Gun rights advocates gather at Capitol
BISMARCK — Flags waving, dogs barking and children running about marked the scene on the steps of North Dakota's Capitol building on Saturday, April 14.
Amid national calls for stricter gun control in the wake of school shootings, about 200 people gathered locally at the Americans for America rally, hoping to show there are those on the other side of the issue.
"I'd like people to know Second Amendment rights are important to many people," said Robert Gregoire, of Bismarck.
The rally mirrored similar events being held in every state capital to raise awareness and educate the public on the Second Amendment.
Cody Schuh, owner of Shooters Inc. gun shop in Bismarck, said he gave his time to the event to show support for his customers and their rights.
"I think there's a slanted view on what the population wants," he said. "This shows there is a counter side and argument."
Justis Amundson, of the state Young Republicans chapter and former president of Young Americans for Liberty at the University of Mary, told the crowd he gets frustrated when students of his generation protest in favor of gun control because he sees it as a push to violate the Constitution.
"We have to be louder," he said, encouraging other young Second Amendment supporters to speak up.
Leon Francis, of Fargo, made the trip to Bismarck for the rally, bringing along his 6-month old son, Elijah.
"That's why I stand for the the Second Amendment always," he said, pointing to his son under a blanket in his carriage.
For Francis, the right to bear arms is a way to protect himself and his family from criminals or government infringement.
"Our Second Amendment makes us equal," he said.
James Burch lives west of Mandan. His brother lives in town. He said his brother's home was burglarized and he's seen evidence of people trying to kick down the door of his own home to gain entry. Even if he had time to call the police, he doesn't think they could get there in time.
So events like Saturday's that raise awareness are important to Burch.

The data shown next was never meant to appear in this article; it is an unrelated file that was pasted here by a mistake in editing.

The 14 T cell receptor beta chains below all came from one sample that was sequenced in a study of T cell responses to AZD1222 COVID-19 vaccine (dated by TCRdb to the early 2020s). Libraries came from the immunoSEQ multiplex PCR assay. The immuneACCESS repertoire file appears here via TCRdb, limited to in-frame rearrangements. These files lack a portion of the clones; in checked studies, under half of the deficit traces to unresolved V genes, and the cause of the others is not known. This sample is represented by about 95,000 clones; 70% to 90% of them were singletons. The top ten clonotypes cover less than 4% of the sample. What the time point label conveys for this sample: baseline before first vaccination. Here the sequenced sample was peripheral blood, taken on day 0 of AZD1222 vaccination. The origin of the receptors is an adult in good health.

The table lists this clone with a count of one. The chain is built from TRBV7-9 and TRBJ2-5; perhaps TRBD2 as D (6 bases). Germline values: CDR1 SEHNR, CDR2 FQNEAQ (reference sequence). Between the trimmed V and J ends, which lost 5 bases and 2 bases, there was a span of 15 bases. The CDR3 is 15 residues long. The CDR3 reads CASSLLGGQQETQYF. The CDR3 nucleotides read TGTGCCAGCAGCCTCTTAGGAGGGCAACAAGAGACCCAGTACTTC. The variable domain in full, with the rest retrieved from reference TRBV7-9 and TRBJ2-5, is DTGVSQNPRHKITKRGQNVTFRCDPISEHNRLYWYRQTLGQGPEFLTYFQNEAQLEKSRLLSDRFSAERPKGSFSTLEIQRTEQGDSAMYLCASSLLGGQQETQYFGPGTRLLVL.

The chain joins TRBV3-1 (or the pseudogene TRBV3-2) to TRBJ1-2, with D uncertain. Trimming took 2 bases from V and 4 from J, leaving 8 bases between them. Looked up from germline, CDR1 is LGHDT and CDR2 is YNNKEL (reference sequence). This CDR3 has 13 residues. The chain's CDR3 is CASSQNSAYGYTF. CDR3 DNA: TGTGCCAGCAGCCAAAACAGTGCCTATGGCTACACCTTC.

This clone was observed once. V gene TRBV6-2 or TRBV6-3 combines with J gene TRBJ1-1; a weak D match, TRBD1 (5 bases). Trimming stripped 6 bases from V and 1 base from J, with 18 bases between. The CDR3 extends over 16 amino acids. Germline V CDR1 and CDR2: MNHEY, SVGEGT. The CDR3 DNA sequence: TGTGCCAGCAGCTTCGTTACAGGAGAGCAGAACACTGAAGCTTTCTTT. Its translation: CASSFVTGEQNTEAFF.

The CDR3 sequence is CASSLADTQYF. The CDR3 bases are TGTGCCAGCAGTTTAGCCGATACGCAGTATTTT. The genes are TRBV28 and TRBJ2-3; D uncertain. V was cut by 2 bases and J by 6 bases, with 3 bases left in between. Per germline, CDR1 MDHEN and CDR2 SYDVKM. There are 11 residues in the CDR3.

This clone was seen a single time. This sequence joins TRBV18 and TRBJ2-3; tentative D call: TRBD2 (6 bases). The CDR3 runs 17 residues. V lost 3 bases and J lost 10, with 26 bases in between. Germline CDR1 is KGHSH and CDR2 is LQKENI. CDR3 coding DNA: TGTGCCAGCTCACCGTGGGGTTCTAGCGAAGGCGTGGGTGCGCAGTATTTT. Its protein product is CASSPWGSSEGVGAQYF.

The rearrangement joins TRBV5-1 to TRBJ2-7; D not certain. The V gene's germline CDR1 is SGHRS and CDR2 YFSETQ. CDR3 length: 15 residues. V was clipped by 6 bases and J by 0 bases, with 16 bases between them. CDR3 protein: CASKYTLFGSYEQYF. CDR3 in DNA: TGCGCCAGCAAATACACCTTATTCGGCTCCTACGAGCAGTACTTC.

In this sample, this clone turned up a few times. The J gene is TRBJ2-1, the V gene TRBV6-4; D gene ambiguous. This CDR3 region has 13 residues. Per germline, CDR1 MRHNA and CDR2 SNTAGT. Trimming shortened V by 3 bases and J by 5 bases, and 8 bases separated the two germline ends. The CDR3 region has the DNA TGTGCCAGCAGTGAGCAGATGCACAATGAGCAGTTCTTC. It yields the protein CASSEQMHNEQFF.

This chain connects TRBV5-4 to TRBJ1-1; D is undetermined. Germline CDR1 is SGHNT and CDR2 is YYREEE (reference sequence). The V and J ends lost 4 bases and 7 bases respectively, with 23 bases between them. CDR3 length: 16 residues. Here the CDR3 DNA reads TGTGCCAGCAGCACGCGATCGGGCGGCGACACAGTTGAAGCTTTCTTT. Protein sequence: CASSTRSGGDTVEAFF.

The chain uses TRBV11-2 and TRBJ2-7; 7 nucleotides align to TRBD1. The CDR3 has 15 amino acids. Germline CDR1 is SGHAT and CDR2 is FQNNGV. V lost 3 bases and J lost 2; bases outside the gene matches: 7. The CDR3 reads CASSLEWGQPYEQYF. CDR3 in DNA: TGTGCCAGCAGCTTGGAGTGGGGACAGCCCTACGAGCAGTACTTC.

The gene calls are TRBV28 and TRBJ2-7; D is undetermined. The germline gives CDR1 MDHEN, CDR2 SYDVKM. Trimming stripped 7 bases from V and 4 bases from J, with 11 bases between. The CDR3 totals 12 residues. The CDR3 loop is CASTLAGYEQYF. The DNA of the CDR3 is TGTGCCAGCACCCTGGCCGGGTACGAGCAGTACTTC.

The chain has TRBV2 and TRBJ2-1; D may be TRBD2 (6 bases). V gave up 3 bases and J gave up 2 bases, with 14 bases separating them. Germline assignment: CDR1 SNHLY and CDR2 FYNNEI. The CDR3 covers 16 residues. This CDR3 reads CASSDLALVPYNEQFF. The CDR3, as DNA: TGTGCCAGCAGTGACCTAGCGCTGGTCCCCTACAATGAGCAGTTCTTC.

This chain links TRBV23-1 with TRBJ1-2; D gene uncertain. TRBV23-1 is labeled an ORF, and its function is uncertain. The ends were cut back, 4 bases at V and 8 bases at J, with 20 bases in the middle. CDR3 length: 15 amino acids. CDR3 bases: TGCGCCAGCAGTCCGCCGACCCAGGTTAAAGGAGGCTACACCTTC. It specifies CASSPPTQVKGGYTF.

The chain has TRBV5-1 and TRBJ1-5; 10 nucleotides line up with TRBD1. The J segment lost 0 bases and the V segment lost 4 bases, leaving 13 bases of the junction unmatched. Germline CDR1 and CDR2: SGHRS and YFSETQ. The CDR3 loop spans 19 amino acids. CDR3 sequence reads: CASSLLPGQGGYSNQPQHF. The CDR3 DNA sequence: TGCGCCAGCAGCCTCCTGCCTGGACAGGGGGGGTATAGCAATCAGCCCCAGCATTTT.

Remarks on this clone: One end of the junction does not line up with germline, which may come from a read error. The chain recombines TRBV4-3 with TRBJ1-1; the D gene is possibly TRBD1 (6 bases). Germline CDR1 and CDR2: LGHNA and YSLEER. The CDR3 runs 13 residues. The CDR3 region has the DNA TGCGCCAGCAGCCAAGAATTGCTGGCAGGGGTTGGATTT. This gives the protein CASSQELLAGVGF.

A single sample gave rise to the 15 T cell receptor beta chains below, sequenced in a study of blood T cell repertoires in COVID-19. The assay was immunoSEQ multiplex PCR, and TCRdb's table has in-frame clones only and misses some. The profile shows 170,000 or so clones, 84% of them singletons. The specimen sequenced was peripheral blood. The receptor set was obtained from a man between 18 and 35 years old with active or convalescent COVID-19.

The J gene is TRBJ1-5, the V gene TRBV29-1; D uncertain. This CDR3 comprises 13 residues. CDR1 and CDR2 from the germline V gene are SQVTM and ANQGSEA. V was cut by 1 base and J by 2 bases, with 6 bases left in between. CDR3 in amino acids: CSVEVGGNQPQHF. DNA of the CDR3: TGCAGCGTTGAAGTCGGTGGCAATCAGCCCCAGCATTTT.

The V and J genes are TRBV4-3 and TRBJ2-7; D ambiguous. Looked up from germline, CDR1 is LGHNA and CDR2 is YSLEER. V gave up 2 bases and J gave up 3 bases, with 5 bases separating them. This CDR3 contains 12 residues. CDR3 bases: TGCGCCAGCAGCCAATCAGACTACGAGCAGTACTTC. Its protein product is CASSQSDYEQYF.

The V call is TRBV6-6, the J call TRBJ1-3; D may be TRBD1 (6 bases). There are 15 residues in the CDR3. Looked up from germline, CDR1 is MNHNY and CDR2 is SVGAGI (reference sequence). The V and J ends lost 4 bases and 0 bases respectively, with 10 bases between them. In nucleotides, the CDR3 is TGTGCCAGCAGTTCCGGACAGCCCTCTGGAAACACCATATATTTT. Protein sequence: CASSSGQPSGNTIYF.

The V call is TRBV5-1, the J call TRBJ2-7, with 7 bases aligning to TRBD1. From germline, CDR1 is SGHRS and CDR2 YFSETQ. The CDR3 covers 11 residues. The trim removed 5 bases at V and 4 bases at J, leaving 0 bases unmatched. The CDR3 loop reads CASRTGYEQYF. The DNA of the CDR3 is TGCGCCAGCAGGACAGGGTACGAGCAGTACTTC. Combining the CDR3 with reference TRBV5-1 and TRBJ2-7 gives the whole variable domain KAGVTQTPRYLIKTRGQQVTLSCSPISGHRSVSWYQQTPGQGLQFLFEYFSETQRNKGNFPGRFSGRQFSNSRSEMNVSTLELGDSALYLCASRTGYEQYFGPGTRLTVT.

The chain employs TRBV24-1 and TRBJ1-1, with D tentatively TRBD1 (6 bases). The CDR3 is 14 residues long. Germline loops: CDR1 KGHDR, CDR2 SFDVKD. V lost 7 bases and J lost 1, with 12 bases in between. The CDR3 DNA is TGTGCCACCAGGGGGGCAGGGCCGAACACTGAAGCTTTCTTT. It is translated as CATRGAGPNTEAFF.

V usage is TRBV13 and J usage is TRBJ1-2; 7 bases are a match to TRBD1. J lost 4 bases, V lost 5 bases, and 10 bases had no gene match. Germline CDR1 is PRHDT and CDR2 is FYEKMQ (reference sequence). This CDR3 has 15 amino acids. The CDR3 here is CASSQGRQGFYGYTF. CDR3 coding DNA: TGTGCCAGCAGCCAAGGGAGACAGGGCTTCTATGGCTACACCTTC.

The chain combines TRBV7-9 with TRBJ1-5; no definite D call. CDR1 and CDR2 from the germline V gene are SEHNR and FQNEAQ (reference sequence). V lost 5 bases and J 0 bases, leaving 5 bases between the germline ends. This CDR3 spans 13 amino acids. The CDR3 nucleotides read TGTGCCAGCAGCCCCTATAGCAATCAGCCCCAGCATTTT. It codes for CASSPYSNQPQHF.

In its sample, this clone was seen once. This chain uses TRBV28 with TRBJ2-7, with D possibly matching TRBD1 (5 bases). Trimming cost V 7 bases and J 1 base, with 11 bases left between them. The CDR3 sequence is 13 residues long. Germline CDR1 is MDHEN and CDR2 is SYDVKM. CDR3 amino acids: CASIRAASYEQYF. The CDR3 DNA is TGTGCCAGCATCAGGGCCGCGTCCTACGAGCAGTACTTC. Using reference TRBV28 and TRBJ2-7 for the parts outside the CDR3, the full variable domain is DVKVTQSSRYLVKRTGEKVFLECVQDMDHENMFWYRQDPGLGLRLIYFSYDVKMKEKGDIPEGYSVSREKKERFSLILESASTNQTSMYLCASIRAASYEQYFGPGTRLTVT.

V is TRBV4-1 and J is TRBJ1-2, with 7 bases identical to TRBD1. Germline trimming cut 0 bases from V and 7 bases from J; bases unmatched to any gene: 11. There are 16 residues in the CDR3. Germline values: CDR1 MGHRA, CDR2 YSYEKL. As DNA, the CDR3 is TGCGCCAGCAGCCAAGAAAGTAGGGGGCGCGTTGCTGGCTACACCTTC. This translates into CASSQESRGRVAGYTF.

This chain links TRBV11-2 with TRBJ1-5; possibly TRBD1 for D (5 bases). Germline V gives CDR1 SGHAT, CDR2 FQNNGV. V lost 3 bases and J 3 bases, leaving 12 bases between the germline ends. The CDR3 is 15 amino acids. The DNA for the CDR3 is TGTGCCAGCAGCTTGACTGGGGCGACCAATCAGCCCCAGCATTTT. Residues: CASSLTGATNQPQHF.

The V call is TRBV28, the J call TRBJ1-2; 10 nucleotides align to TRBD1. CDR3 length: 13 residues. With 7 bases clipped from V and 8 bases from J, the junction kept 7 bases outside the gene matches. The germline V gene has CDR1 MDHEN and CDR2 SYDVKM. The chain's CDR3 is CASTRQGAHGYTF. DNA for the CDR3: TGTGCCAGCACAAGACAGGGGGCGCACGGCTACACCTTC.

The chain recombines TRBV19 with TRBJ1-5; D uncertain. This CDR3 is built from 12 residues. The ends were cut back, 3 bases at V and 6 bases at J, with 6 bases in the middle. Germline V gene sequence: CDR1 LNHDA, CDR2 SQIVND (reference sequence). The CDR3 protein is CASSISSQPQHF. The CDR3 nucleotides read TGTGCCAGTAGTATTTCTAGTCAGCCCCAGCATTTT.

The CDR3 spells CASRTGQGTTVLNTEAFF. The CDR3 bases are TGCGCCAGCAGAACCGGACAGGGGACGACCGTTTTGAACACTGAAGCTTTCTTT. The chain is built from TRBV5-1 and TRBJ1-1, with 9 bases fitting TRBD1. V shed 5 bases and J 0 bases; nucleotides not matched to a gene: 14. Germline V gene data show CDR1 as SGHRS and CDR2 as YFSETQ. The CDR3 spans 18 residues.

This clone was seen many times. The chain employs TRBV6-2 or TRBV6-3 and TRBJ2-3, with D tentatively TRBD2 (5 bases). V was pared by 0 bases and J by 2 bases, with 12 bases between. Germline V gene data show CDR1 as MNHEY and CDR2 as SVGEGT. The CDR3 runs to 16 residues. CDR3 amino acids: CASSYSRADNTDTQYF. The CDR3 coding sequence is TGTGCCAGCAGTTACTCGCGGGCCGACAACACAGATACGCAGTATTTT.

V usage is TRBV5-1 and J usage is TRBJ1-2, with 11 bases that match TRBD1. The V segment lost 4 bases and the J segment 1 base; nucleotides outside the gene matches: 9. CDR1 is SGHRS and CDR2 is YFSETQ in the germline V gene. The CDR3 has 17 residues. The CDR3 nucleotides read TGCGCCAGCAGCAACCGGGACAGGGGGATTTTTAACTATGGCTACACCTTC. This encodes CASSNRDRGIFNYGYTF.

"I don't trust the government to protect me in the way I can protect my family," Patricia Easton, of Mandan, said, echoing Burch's sentiments.
Easton, who helped organize Saturday's event, is a concealed carry permit holder and said the event was meant to highlight and bring together responsible gun owners, such as herself.
"We're not the ones going out shooting up people, but they never speak about people like us," she said. "We are your average Americans."
Jeremiah Glosenger addressed the crowd to encourage meaningful conversation about gun rights. He advised attendees to be respectful and listen to others' opinions when making the argument against stricter gun control.
Glosenger was one of those, a native of Maryland who had little experience with guns. Both he and his wife, a native of southern California who initially opposed having a gun in their home, have been persuaded that Second Amendment rights are important.
"The battle of public opinion is the battle that we and our children must fight and win to maintain our freedom, so we need to become more effective in learning how to fight it," he said. "When we feel so passionately about something, like the fundamental right to self-defense, and we see others trying to take away those rights, it can be difficult to maintain feelings of love and respect during that discussion. However, we must do so if we hope to persuade that person."